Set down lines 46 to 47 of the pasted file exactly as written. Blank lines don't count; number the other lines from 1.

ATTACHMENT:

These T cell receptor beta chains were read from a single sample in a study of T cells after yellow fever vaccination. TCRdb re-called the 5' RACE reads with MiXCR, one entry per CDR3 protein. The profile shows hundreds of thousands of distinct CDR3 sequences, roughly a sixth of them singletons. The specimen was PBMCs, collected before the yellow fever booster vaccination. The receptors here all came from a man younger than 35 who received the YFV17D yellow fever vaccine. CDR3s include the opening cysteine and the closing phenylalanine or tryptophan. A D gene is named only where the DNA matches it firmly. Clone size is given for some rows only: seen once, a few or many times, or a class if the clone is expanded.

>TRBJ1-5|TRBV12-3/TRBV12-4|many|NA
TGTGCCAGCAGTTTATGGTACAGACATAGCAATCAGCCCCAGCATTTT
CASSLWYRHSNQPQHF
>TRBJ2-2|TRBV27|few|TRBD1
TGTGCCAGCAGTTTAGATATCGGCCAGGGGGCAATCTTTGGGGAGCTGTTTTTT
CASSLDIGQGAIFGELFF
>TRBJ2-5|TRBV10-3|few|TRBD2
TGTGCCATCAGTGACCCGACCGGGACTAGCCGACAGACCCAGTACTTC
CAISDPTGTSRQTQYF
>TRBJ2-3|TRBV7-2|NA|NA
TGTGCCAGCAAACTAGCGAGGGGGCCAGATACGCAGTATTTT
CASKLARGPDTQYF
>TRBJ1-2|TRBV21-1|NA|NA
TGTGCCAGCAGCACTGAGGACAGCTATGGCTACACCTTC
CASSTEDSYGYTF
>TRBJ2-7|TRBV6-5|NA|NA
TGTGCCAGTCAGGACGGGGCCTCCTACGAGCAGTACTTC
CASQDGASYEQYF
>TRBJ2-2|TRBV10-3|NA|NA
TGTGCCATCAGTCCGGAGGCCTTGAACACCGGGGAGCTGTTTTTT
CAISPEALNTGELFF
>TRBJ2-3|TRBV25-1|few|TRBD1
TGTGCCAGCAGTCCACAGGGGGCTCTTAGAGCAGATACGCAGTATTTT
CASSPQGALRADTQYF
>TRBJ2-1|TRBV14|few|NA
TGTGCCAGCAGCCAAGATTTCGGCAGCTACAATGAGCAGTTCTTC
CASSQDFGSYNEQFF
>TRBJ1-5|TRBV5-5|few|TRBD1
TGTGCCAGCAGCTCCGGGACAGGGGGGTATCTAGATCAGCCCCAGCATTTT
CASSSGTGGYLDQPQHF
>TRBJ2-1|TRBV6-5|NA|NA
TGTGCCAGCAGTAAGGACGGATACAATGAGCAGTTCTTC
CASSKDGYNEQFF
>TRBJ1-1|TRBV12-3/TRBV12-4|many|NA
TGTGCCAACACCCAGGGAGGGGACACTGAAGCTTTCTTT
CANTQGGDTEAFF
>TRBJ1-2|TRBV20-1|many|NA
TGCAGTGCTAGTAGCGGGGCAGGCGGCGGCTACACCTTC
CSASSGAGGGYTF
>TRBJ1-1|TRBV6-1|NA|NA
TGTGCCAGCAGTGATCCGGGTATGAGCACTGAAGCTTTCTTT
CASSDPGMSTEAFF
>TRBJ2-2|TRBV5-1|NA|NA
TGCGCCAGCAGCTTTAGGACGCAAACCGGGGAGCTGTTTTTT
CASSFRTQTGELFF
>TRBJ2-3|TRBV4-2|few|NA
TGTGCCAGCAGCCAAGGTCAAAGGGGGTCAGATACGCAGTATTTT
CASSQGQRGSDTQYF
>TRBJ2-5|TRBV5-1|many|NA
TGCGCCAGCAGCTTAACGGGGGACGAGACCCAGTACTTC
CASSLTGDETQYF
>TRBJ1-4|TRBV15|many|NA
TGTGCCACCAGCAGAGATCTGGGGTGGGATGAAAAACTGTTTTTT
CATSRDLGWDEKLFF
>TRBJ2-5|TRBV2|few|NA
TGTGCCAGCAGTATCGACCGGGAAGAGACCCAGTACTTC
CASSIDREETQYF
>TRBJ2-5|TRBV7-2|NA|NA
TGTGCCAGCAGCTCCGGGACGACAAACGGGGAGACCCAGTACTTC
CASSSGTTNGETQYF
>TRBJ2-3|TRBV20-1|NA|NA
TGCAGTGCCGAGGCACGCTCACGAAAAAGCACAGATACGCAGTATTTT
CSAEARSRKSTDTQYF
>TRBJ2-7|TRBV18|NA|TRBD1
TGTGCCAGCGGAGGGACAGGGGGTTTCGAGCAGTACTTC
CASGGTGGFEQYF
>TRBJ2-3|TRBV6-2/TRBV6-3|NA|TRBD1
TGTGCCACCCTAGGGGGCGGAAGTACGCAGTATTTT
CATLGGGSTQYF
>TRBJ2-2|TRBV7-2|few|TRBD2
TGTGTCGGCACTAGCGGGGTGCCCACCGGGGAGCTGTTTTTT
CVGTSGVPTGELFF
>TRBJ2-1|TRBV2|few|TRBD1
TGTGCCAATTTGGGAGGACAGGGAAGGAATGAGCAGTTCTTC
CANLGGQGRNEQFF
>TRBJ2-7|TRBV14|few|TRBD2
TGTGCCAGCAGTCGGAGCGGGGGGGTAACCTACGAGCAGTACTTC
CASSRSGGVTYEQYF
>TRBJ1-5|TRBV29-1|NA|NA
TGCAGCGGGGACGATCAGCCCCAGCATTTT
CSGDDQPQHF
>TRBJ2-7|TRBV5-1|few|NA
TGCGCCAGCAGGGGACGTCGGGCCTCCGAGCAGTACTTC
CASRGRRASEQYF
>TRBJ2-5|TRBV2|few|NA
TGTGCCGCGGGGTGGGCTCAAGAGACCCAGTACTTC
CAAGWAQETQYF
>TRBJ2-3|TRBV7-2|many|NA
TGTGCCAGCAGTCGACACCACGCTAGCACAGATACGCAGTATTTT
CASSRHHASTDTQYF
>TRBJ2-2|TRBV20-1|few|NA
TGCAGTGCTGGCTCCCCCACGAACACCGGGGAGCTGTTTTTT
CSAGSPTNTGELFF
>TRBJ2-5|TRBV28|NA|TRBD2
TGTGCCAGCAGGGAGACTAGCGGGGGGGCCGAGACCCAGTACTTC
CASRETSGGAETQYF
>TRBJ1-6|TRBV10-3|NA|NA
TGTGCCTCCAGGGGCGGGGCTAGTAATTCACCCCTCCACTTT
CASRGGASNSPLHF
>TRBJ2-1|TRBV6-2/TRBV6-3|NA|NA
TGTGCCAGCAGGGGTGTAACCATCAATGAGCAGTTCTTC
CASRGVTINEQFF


CASSFRTQTGELFF
>TRBJ2-3|TRBV4-2|few|NA